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Early Sring Walks

Early Spring Walks

Karen Anderson

Early spring walks at Presqu'ile Provincial Park can be challenging weather wise. You never know whether to pack a spring coat, winter parka or rain gear. Though the temperatures forecasted may be quite warm, don't be surprised at how bone chilling cold and windy it can be down by the shoreline! Rubber boots are always a must, especially with seasonal flooding on some of the trails.

March is all about the returning migration of waterfowl, and my husband and myself enjoyed volunteering at the Waterfowl Week-end held March 16th & 17th this year. We met people from all over Ontario, Quebec and even visitors from England. Some were quick to identify the Red-breasted Mergansers, Lesser Scaups and Ring-necked Ducks, bobbing on the waves, while others less experienced were able to use the provided telescopes, visual aids and help of knowledgeable volunteers.

The ground was still covered in snow throughout most of March and it can be a time of year when there doesn't appear to be much to see, let alone photograph. However, nature always manages to catch me by surprise. While walking into the campground section where I love to wander up and around the campsites, I discovered three Cutworm Caterpillars, and a solitary Spider (which I havn't yet identified) all very much alive on the snow.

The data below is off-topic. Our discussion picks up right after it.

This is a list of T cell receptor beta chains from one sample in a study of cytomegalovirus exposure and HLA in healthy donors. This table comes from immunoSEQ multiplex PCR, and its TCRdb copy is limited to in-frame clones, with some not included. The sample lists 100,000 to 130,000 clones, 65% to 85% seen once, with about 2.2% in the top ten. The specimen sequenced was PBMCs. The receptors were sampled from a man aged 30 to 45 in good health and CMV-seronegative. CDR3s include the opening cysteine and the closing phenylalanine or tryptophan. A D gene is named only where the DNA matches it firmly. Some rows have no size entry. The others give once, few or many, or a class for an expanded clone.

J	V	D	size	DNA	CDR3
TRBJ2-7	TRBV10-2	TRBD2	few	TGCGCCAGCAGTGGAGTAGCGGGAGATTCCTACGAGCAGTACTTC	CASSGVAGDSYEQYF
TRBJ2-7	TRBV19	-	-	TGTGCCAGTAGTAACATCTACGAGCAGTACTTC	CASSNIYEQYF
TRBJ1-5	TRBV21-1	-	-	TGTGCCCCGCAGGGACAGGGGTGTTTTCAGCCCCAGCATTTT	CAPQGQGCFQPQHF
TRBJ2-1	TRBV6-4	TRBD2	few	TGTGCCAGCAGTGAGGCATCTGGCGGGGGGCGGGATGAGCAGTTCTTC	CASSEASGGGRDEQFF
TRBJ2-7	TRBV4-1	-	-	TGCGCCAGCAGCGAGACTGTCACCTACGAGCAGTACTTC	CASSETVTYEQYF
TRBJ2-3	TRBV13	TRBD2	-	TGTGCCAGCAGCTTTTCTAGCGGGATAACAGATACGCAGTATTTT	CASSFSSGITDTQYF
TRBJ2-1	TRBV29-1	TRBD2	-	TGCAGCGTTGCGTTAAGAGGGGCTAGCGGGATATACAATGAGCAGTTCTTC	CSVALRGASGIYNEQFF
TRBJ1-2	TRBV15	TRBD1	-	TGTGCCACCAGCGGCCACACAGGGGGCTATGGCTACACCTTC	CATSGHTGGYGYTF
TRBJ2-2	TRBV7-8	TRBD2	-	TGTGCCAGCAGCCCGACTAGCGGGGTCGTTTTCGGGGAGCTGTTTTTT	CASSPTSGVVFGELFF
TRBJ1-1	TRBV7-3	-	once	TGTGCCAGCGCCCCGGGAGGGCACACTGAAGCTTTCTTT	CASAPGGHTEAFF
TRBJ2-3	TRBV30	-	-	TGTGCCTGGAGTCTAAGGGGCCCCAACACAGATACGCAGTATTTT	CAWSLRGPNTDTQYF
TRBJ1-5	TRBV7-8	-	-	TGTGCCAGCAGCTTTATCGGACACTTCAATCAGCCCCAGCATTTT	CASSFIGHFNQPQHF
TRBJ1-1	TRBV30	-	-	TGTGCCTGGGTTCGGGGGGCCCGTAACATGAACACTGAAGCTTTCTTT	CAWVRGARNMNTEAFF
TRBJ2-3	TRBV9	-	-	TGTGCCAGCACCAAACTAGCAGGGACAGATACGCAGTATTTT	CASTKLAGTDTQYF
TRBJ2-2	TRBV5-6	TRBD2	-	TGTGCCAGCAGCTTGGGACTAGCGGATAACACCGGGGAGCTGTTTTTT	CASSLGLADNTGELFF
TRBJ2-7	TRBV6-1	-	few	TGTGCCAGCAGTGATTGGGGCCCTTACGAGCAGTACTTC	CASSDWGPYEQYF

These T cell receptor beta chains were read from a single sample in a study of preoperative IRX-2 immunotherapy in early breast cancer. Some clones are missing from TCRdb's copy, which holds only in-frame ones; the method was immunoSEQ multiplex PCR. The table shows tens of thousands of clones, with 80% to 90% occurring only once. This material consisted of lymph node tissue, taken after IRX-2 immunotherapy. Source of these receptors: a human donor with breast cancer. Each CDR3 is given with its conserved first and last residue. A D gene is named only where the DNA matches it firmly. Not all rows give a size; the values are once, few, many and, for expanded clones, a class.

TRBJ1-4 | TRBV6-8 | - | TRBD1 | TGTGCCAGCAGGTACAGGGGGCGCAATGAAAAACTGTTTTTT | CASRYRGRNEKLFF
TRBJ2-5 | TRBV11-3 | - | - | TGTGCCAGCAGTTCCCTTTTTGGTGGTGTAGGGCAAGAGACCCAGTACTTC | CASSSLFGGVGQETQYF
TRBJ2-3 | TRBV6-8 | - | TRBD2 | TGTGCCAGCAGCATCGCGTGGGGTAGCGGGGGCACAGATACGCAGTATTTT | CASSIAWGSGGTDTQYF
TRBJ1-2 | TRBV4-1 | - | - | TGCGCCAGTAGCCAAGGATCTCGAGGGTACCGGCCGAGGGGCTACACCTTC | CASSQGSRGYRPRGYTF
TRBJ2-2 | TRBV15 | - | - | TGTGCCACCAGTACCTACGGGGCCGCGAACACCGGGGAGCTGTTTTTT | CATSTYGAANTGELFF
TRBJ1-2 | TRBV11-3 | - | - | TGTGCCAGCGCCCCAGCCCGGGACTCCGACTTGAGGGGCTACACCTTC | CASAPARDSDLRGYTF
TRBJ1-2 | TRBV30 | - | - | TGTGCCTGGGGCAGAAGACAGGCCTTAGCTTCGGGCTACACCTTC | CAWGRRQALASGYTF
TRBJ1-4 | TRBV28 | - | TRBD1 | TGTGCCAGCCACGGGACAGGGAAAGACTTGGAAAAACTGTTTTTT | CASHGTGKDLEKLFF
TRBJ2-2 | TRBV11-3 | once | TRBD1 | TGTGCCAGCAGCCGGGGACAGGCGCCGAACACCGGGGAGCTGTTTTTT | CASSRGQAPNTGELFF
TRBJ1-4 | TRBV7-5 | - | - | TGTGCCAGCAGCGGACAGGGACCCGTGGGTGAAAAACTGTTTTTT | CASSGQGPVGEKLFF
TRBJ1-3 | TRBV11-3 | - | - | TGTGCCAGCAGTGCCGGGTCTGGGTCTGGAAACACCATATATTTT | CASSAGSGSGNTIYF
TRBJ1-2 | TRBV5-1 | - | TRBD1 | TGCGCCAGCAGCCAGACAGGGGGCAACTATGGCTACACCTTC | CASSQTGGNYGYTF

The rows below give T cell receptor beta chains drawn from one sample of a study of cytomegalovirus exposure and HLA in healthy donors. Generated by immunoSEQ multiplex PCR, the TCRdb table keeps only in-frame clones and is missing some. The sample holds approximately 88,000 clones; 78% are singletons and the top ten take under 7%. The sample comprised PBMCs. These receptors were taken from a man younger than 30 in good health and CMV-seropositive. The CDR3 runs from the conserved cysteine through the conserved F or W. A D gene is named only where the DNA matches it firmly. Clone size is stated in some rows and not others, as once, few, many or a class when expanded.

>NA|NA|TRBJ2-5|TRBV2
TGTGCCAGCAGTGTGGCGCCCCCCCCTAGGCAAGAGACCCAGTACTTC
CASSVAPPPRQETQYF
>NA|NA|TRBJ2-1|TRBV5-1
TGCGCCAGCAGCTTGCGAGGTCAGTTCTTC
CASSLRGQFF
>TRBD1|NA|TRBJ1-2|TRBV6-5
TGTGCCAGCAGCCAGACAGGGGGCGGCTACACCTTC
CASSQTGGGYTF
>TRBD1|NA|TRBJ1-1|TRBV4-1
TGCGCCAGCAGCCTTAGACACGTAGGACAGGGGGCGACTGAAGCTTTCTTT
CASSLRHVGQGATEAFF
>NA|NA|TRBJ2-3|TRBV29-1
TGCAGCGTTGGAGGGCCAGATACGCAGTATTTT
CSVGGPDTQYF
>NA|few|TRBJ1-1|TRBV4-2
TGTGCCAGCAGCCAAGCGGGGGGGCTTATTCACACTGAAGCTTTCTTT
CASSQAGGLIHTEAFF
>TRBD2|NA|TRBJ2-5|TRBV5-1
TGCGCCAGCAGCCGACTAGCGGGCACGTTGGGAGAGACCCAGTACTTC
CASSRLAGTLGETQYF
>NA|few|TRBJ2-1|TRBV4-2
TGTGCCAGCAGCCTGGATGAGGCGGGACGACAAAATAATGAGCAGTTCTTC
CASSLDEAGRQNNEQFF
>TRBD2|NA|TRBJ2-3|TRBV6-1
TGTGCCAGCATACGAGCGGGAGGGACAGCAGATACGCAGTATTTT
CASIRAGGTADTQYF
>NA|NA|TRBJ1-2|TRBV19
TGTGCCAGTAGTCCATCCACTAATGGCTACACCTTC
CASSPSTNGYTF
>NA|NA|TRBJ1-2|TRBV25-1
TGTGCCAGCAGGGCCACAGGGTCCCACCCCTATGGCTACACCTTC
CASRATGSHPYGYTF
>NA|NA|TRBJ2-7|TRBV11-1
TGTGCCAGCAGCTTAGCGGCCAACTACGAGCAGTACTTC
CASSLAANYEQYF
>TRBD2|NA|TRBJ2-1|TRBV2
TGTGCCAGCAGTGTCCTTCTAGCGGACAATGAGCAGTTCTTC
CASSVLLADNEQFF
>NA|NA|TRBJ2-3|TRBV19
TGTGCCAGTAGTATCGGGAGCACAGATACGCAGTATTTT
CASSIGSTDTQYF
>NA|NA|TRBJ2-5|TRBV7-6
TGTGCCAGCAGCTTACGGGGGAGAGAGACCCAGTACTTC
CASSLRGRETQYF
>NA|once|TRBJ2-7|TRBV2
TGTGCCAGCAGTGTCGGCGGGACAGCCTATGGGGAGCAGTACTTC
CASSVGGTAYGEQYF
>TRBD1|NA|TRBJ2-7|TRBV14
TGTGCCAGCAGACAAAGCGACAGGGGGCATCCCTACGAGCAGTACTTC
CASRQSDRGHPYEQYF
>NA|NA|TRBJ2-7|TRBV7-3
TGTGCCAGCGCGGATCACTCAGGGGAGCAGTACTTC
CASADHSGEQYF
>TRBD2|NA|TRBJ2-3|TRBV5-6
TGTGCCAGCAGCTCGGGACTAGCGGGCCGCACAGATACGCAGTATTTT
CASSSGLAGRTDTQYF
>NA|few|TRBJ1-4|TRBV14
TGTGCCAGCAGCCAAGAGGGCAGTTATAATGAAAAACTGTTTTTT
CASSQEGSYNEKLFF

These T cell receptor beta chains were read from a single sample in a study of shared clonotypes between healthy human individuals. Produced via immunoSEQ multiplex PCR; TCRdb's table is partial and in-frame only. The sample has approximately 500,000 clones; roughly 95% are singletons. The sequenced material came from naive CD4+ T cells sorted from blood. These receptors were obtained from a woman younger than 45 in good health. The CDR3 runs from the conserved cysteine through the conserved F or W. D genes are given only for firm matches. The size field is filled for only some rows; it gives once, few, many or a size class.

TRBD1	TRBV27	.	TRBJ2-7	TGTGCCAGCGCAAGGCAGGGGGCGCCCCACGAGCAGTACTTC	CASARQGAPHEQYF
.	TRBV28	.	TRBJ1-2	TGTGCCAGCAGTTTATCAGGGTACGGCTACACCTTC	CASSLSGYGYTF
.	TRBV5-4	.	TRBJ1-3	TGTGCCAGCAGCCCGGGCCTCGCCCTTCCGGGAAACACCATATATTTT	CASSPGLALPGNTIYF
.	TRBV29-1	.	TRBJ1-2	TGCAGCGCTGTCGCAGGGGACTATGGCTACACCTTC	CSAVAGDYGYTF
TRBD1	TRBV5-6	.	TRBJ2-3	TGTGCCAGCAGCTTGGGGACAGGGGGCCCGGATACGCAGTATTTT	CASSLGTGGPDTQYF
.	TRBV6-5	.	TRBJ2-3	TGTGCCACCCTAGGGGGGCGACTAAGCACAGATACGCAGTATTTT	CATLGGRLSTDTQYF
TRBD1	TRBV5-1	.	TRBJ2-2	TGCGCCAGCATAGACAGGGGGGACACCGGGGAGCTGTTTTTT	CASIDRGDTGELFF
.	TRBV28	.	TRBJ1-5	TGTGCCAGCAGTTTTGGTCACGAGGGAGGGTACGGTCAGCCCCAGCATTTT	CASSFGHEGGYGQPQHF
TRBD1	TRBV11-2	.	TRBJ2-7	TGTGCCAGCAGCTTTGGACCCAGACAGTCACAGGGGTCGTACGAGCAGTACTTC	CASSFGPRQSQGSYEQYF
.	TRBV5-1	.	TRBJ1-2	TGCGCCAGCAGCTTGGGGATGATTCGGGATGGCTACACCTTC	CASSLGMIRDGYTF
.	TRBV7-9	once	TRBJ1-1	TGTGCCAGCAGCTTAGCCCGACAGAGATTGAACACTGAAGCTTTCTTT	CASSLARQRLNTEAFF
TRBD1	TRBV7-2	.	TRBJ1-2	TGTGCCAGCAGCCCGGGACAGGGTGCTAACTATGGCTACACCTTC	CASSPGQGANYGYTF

One of my favorite pastimes in early spring is to photograph tree trunks, and stumps. I am always on the lookout for interesting shapes and it's fun to discover branches that remind me of faces, animals, etc….Now the "happy face” below, can still be found on the Marsh Boardwalk trail.

 My "rattlesnake” was at the beginning of the group camping road, but has since been cut back by Park staff to prevent the road from being blocked off.

Walking the trails this past week, showed me glimpses of a warmer spring to come. Three Eastern Comma Butterflies danced in the sunlit areas of Jobes' Wood Trail occasionally chased by the larger Mourning Cloak Butterflies.

I heard the loud and very noisy drumming of what I thought had to be a Pileated Woodpecker, only to discover that it was a much smaller Hairy Woodpecker pounding furiously on a hollowed out birch tree. A small patch of bright yellow Coltsfoot, always the very first wildflower in the Park, brought a little sunshine to the spit at the end of Atkins Lane.

And finally, I took a peek at the construction of the new boardwalk at Jobes' Wood Trail being built by volunteers of the Friends of Presqu'ile and am looking forward to its completion, so that I can once again walk this favorite trail of mine.

 

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